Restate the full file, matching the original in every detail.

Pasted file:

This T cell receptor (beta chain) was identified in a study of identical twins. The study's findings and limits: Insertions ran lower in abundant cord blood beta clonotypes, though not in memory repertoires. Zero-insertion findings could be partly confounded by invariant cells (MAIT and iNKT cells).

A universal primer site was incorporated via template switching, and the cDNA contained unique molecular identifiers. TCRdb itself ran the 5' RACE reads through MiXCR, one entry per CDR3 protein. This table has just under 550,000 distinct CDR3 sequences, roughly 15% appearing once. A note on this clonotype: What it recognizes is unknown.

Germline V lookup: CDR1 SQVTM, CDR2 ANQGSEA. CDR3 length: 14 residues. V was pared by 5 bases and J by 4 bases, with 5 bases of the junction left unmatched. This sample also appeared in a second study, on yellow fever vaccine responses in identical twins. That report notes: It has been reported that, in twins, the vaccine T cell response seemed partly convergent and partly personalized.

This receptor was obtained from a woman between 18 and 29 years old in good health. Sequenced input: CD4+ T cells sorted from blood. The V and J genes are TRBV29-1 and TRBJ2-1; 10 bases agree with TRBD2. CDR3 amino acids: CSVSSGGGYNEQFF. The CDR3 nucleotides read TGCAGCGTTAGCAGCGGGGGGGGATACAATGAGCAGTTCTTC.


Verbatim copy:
This T cell receptor (beta chain) was identified in a study of identical twins. The study's findings and limits: Insertions ran lower in abundant cord blood beta clonotypes, though not in memory repertoires. Zero-insertion findings could be partly confounded by invariant cells (MAIT and iNKT cells).

A universal primer site was incorporated via template switching, and the cDNA contained unique molecular identifiers. TCRdb itself ran the 5' RACE reads through MiXCR, one entry per CDR3 protein. This table has just under 550,000 distinct CDR3 sequences, roughly 15% appearing once. A note on this clonotype: What it recognizes is unknown.

Germline V lookup: CDR1 SQVTM, CDR2 ANQGSEA. CDR3 length: 14 residues. V was pared by 5 bases and J by 4 bases, with 5 bases of the junction left unmatched. This sample also appeared in a second study, on yellow fever vaccine responses in identical twins. That report notes: It has been reported that, in twins, the vaccine T cell response seemed partly convergent and partly personalized.

This receptor was obtained from a woman between 18 and 29 years old in good health. Sequenced input: CD4+ T cells sorted from blood. The V and J genes are TRBV29-1 and TRBJ2-1; 10 bases agree with TRBD2. CDR3 amino acids: CSVSSGGGYNEQFF. The CDR3 nucleotides read TGCAGCGTTAGCAGCGGGGGGGGATACAATGAGCAGTTCTTC.